University of Canterbury to boost immersive gaming

Initiative is part of the Tertiary Education Commission’s Entrepreneurial Universities programme

The University of Canterbury will pump $4.2m into an Applied Immersive Gaming Initiative (AIGI) with the aim of accelerating research and public use of immersive gaming applications.

The initiative, supported by $3.2m of Government funding, is part of the Tertiary Education Commission’s Entrepreneurial Universities programme.

The university says it will bring three international entrepreneurial academics to its Human Interface Technology Lab New Zealand (HIT Lab NZ) — an international, multidisciplinary research lab that delivers postgraduate degrees from research at UC — to break new ground on effective use of immersive gaming technologies.

The trio of academics will help with the new UC School of Product Design, which offers a bachelor’s degree majoring in Applied Immersive Game Design and will work closely with the UC Centre for Entrepreneurship.

The university says the research will use the motivation that games provide “to engage people in carrying out tasks that might otherwise be boring or difficult, such as learning at school, exercising or quitting smoking,” and will use virtual reality, augmented reality, and social and artistic aspects, merging digital content with an otherwise physical world.

The grant will support three PhD students and a postdoctoral researcher, as well as a game artist, to help create content. The university said, as part of the project, it aimed to create a pathway to commercialise student and staff projects in applied games.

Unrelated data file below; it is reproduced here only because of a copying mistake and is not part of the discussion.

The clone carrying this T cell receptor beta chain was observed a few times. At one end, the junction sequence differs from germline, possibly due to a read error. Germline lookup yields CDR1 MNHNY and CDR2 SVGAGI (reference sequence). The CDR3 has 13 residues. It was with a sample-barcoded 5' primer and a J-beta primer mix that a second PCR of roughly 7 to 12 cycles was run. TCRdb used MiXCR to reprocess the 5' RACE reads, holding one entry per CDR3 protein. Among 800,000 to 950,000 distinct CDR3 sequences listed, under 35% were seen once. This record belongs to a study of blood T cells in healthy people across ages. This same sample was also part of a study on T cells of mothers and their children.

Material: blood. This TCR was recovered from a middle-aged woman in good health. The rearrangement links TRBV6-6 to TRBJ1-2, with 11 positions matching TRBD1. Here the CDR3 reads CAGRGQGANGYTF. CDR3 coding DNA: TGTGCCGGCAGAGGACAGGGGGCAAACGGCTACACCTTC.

Director of the HIT Lab NZ, UC professor Rob Lindeman is leading the initiative. He said the technology could be used in training and education, for remote collaborative activities and had proved useful in rescue situations and other health-and-safety scenarios.

“Developing innovative immersive gaming applications has a role in improving personal and social educational and health-related outcomes,” he said.

The university also intends to boost the computer gaming industry, which Linderman said was an increasingly important contributor to the New Zealand economy.

“By supporting technical innovation research through this project, we can help address the skills shortage in New Zealand’s growing and lucrative gaming industry."

In August 2018 the New Zealand Game Developers Association (NZGDA) issued a bullish forecast for the industry when it released the results of a study that, it said, found New Zealand’s game developers earned a record $143.0m in the year to 31 March 2018, a 43 percent increase on the prior year.